Architecture grad students' work featured in gallery installation
October 10, 2016
The work of two College of Architecture, Planning and Public Affairs students, Ikram Eloualid and Elizabeth Hurtado, is being featured in an installation at the Kirk Hopper Fine Art Gallery in Dallas. "Propagate" opened on October 8 and will run through November 5, 2016.
The gallery materials describe the installation thusly:
"Propagate tells a story that begins with the primordial formation of dirt particles that traveled through light, water, air, and time, to find themselves in this new composition. For the artists, compressed earth is representative of a building system whose roots are ancient and whose benefits are great but generally unrecognized, misunderstood and under-researched. This work is inspired by a belief in the potentials of earth construction as a revived and modernized art, re-engineered for durability. Earth, stabilized with a small percentage of cement, finds its form and strength through confinement and curing. Earthen cubes are arranged in a self-organizing phyllotactic pattern, an array which naturally emerges in dynamic biological systems. Linking a terrestrial material with the rationality of form, Propagate is a bridge between past and future, mystery and logic, and above all, harmony and earth."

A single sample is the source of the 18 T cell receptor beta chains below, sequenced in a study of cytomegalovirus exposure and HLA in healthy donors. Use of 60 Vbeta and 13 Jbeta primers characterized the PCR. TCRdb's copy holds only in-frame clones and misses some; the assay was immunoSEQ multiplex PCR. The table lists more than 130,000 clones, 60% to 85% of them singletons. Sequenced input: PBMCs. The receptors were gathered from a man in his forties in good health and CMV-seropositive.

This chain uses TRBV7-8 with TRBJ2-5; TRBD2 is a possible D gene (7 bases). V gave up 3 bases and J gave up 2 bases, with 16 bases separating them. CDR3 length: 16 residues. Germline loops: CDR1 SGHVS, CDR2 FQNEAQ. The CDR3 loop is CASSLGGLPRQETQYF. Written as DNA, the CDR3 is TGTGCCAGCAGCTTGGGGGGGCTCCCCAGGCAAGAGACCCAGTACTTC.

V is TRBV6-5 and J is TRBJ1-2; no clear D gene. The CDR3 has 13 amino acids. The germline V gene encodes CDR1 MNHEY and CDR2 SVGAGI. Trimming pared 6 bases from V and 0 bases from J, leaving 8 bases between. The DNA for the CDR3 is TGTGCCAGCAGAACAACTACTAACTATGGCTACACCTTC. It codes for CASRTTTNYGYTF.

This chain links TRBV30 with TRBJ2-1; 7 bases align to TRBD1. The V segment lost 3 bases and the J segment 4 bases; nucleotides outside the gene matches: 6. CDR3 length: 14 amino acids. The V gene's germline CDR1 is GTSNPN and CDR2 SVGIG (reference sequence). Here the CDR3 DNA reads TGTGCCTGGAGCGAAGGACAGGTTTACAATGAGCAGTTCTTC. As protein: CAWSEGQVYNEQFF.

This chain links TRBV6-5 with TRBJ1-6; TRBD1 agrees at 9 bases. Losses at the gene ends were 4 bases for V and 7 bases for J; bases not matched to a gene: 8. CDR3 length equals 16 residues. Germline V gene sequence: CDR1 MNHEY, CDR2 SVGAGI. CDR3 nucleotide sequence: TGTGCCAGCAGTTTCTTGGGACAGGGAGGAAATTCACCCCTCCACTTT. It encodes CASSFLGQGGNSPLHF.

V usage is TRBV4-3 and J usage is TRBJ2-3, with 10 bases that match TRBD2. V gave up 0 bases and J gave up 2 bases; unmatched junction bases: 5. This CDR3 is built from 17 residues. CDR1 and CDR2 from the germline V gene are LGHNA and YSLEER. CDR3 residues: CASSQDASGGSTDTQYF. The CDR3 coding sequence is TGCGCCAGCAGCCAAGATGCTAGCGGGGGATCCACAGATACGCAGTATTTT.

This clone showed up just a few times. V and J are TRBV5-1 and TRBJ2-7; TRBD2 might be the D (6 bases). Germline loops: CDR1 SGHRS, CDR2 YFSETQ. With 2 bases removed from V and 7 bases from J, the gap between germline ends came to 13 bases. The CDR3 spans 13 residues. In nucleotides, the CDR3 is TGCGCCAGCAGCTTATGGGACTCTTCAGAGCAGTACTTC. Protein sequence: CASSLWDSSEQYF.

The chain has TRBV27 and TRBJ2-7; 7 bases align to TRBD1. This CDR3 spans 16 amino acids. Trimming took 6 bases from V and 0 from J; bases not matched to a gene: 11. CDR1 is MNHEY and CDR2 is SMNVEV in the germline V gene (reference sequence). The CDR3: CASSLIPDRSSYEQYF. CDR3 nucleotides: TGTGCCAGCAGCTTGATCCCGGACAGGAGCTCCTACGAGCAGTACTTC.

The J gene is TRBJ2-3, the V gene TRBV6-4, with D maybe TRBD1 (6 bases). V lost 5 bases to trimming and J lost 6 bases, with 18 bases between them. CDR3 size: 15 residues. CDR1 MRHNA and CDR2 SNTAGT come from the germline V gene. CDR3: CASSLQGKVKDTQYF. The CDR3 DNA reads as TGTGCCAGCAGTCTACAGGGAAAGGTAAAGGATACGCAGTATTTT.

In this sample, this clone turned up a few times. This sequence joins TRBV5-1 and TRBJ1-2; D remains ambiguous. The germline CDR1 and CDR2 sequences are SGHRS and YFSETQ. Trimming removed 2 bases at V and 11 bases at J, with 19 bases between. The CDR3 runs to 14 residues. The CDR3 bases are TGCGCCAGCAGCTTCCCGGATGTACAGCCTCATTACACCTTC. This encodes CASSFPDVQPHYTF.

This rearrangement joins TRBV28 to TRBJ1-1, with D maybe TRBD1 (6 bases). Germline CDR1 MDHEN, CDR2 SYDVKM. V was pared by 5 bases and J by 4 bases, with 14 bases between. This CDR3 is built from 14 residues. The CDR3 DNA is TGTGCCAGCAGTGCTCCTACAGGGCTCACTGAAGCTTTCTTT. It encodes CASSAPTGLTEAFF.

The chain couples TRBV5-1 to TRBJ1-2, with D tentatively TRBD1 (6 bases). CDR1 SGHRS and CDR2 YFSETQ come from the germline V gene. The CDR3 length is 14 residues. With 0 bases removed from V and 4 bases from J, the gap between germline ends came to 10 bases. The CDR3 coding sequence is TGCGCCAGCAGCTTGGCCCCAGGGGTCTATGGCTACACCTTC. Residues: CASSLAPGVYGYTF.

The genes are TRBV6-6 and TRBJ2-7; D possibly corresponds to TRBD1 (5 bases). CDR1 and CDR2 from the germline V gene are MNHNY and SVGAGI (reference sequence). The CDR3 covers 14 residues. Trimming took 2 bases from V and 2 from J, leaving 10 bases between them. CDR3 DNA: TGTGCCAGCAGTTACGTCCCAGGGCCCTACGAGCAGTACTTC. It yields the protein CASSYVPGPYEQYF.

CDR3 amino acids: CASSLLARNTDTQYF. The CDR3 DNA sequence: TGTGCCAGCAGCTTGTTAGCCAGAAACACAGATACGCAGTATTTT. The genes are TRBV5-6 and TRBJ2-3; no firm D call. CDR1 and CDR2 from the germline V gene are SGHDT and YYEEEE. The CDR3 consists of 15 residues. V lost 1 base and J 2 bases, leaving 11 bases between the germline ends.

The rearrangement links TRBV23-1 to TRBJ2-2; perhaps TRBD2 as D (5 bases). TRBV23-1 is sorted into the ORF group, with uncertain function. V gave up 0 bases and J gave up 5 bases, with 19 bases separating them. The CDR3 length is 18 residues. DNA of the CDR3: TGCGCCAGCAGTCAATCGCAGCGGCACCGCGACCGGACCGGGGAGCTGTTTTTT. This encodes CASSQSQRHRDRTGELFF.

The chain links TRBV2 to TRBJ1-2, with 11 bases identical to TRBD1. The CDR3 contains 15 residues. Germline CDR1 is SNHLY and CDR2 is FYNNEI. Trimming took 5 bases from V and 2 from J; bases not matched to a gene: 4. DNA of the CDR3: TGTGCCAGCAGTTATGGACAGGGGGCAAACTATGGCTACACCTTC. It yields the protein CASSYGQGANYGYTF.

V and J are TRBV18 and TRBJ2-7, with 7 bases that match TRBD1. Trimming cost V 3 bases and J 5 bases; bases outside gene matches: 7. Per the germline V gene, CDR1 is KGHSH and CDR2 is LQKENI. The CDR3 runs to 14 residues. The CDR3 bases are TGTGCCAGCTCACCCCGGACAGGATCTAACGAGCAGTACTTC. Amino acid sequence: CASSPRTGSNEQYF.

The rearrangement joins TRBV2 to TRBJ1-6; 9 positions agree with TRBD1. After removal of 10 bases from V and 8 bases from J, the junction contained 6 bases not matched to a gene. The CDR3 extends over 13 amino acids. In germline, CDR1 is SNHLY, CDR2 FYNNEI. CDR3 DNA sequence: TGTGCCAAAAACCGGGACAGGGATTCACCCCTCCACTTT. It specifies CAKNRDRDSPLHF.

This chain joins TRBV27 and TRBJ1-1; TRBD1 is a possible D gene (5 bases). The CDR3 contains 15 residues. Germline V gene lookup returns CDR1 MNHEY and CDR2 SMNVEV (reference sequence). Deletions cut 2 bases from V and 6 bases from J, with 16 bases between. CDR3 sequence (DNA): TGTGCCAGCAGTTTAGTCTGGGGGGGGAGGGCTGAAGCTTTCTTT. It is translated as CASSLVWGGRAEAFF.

Elizabeth Hurtado is a Master of Architecture candidate at CAPPA and obtained a Master of Fine Arts degree from the University of North Texas in 2005. Her work has been exhibited in Indiana, Vermont, California, and extensively in the north central region of Texas.
Ikram Eloualid received a Bachelor of Science in Architecture from UTA in 2015 and is also a candidate for a Master in Architecture degree. She is a teaching assistant at CAPPA and was recently awarded the ARCC King student medal for excellence in architectural and environmental design research.
For more information on this installation, please visit the Kirk Hopper Fine Art Gallery.
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